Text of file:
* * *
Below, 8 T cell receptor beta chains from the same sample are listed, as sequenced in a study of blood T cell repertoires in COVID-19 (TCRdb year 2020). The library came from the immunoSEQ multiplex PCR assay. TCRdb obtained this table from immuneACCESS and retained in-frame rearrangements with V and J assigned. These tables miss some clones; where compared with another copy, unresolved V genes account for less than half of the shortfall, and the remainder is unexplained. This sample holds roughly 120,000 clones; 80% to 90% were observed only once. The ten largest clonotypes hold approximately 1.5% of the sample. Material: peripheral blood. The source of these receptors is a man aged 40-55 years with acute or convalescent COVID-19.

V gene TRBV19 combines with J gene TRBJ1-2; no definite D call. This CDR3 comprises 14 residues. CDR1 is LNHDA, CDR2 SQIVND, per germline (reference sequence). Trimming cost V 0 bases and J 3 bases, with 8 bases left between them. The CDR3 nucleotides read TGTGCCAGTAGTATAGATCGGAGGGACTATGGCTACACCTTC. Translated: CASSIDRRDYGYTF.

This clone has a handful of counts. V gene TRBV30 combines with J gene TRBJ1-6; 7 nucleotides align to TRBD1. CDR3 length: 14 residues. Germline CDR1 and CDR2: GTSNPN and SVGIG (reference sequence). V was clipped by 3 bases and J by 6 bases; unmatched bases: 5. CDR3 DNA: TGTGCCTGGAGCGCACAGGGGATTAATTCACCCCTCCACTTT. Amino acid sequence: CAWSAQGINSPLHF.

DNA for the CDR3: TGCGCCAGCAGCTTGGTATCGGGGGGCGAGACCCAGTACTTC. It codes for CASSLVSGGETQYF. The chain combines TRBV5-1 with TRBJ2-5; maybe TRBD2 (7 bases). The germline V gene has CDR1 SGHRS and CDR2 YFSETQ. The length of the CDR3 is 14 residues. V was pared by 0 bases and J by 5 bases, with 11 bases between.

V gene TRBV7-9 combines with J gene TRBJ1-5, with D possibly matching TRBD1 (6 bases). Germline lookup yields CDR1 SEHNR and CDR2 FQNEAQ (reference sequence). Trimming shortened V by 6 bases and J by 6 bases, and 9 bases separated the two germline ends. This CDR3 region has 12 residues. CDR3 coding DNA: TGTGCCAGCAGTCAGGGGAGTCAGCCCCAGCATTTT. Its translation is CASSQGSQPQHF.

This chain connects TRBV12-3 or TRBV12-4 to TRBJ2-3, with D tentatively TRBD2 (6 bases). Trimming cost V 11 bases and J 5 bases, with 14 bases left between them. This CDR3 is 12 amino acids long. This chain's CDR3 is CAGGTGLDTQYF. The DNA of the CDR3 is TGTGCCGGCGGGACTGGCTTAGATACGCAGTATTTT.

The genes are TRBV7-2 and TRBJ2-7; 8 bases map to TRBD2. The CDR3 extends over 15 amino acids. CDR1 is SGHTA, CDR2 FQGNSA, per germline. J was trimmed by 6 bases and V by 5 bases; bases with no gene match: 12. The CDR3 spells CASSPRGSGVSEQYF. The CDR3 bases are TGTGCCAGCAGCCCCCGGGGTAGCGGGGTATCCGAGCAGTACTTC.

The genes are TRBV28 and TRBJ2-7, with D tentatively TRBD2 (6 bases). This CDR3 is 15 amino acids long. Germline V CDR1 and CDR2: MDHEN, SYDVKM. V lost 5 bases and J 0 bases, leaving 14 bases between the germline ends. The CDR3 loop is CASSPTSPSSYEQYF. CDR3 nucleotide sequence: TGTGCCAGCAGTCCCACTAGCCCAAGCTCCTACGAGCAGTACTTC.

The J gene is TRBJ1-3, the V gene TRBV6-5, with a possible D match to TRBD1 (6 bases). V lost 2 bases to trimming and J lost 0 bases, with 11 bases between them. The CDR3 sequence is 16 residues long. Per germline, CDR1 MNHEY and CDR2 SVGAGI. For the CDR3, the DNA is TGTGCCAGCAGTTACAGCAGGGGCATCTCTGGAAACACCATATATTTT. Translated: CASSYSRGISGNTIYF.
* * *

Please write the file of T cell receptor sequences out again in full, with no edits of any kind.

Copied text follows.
Below, 8 T cell receptor beta chains from the same sample are listed, as sequenced in a study of blood T cell repertoires in COVID-19 (TCRdb year 2020). The library came from the immunoSEQ multiplex PCR assay. TCRdb obtained this table from immuneACCESS and retained in-frame rearrangements with V and J assigned. These tables miss some clones; where compared with another copy, unresolved V genes account for less than half of the shortfall, and the remainder is unexplained. This sample holds roughly 120,000 clones; 80% to 90% were observed only once. The ten largest clonotypes hold approximately 1.5% of the sample. Material: peripheral blood. The source of these receptors is a man aged 40-55 years with acute or convalescent COVID-19.

V gene TRBV19 combines with J gene TRBJ1-2; no definite D call. This CDR3 comprises 14 residues. CDR1 is LNHDA, CDR2 SQIVND, per germline (reference sequence). Trimming cost V 0 bases and J 3 bases, with 8 bases left between them. The CDR3 nucleotides read TGTGCCAGTAGTATAGATCGGAGGGACTATGGCTACACCTTC. Translated: CASSIDRRDYGYTF.

This clone has a handful of counts. V gene TRBV30 combines with J gene TRBJ1-6; 7 nucleotides align to TRBD1. CDR3 length: 14 residues. Germline CDR1 and CDR2: GTSNPN and SVGIG (reference sequence). V was clipped by 3 bases and J by 6 bases; unmatched bases: 5. CDR3 DNA: TGTGCCTGGAGCGCACAGGGGATTAATTCACCCCTCCACTTT. Amino acid sequence: CAWSAQGINSPLHF.

DNA for the CDR3: TGCGCCAGCAGCTTGGTATCGGGGGGCGAGACCCAGTACTTC. It codes for CASSLVSGGETQYF. The chain combines TRBV5-1 with TRBJ2-5; maybe TRBD2 (7 bases). The germline V gene has CDR1 SGHRS and CDR2 YFSETQ. The length of the CDR3 is 14 residues. V was pared by 0 bases and J by 5 bases, with 11 bases between.

V gene TRBV7-9 combines with J gene TRBJ1-5, with D possibly matching TRBD1 (6 bases). Germline lookup yields CDR1 SEHNR and CDR2 FQNEAQ (reference sequence). Trimming shortened V by 6 bases and J by 6 bases, and 9 bases separated the two germline ends. This CDR3 region has 12 residues. CDR3 coding DNA: TGTGCCAGCAGTCAGGGGAGTCAGCCCCAGCATTTT. Its translation is CASSQGSQPQHF.

This chain connects TRBV12-3 or TRBV12-4 to TRBJ2-3, with D tentatively TRBD2 (6 bases). Trimming cost V 11 bases and J 5 bases, with 14 bases left between them. This CDR3 is 12 amino acids long. This chain's CDR3 is CAGGTGLDTQYF. The DNA of the CDR3 is TGTGCCGGCGGGACTGGCTTAGATACGCAGTATTTT.

The genes are TRBV7-2 and TRBJ2-7; 8 bases map to TRBD2. The CDR3 extends over 15 amino acids. CDR1 is SGHTA, CDR2 FQGNSA, per germline. J was trimmed by 6 bases and V by 5 bases; bases with no gene match: 12. The CDR3 spells CASSPRGSGVSEQYF. The CDR3 bases are TGTGCCAGCAGCCCCCGGGGTAGCGGGGTATCCGAGCAGTACTTC.

The genes are TRBV28 and TRBJ2-7, with D tentatively TRBD2 (6 bases). This CDR3 is 15 amino acids long. Germline V CDR1 and CDR2: MDHEN, SYDVKM. V lost 5 bases and J 0 bases, leaving 14 bases between the germline ends. The CDR3 loop is CASSPTSPSSYEQYF. CDR3 nucleotide sequence: TGTGCCAGCAGTCCCACTAGCCCAAGCTCCTACGAGCAGTACTTC.

The J gene is TRBJ1-3, the V gene TRBV6-5, with a possible D match to TRBD1 (6 bases). V lost 2 bases to trimming and J lost 0 bases, with 11 bases between them. The CDR3 sequence is 16 residues long. Per germline, CDR1 MNHEY and CDR2 SVGAGI. For the CDR3, the DNA is TGTGCCAGCAGTTACAGCAGGGGCATCTCTGGAAACACCATATATTTT. Translated: CASSYSRGISGNTIYF.